Periodic Sentence

What Is a Periodic Sentence?

A periodic sentence is a sentence that has been deliberately structured to place the main point at the end. Therefore, a periodic sentence will have its main clause or predicate as the last part.

Usually, a periodic sentence will be a busy sentence. Often, the very last word in the sentence will be the point the writer wants to emphasize.

Table of Contents

  • Examples of Periodic Sentences
  • Periodic Sentences Are a Form of Anastrophe
  • Why Periodic Sentences Are Important
  • Test Time!
periodic sentence example

Examples of Periodic Sentences

Here are some examples of periodic sentences:
  • Despite the blinding snow, the freezing temperatures, and the heightened threat of attack from polar bears, the team continued.
  • (In this example, the main independent clause (shaded) is at the end.)
  • When I was shopping in the town yesterday, I saw Mike!
  • (Here, the main clause is at the end and the key word is the last word. This is deliberate as it creates impact.)
Compare the last example above to this:
  • I saw Mike when I was shopping in the town yesterday!
  • (This is not a periodic sentence. It is far less impactful and has far less shock value. The main point is not delivered like a punchline.)

Periodic Sentences Are a Form of Anastrophe

Periodic sentences are a form of anastrophe, which is the deliberate changing of normal word order, usually to create emphasis or another rhetorical effect. (A rhetorical effect is any effect that elicits a response from the reader, e.g., causes the reader to pause for thought.)

Here is an example of anastrophe:
  • She stared into the dog's eyes deep and menacing.
  • (The normal word order would be "deep and menacing eyes.")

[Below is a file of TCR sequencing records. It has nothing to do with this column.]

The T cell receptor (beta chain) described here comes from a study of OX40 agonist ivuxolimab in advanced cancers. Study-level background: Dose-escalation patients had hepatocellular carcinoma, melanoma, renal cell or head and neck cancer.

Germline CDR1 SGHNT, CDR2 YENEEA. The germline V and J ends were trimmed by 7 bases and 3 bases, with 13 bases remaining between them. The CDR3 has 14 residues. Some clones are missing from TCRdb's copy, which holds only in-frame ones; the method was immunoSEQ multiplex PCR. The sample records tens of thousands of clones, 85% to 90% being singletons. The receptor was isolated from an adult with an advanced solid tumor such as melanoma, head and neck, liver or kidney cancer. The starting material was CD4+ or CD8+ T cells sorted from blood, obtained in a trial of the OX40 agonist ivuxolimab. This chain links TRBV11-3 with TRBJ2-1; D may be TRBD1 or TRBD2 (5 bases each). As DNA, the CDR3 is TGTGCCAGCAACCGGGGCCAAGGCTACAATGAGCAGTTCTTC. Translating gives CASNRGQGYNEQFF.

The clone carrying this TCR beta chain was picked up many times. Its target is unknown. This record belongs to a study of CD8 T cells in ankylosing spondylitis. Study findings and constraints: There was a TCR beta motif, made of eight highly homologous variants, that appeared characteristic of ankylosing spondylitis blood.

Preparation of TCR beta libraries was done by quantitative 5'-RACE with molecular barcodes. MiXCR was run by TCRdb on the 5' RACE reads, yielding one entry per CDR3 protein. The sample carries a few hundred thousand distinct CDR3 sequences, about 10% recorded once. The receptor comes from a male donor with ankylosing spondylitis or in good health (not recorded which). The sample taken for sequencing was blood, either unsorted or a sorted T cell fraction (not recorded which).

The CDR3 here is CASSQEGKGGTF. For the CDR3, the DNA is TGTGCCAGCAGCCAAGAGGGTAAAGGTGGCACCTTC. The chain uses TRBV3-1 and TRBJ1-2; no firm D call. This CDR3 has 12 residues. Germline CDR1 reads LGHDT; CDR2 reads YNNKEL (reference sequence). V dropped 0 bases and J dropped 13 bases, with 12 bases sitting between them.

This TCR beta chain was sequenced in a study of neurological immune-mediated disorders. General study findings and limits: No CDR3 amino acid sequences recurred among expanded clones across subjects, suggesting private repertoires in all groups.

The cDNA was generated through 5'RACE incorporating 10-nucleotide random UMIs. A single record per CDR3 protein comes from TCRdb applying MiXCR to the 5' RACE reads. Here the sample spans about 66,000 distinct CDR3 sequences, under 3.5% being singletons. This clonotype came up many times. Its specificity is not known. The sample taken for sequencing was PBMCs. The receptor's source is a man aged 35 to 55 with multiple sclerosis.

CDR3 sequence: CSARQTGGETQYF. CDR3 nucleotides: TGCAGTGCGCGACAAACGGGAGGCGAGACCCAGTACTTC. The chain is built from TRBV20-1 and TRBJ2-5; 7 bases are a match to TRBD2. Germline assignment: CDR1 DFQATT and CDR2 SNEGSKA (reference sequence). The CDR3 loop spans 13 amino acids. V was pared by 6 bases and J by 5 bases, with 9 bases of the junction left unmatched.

Read more about anastrophe.

Why Periodic Sentences Are Important

Periodic sentences are mostly used to emphasize, to shock, or to create suspense. Periodic sentences can also be more persuasive than normal sentences as they allow a writer to put all the reasoning or evidence up front before making the final point.
  • The winner of best city, with a mile-long modern shopping mall, cycle paths hugging every road, and a network of canals, is Milton Keynes.
  • (Here, all the reasoning is put up front before the main information is given.)
  • With two raw blisters and now unable to carry my pack due to two broken ribs and broken collar bone, I stared at my dead phone pleadingly.
  • (This example ends not only with the idea (shaded) the writer wants to emphasize but also with the most important word (bold).)
  • Because she knows the filing system, has more experience than the rest of the team, and can get into work at a moment's notice, Sarah will be charge next week.
  • (This is another example of putting the reasoning up front before stating the main idea (shaded). This is an attempt at being persuasive.)

Key Point

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This page was written by Craig Shrives.

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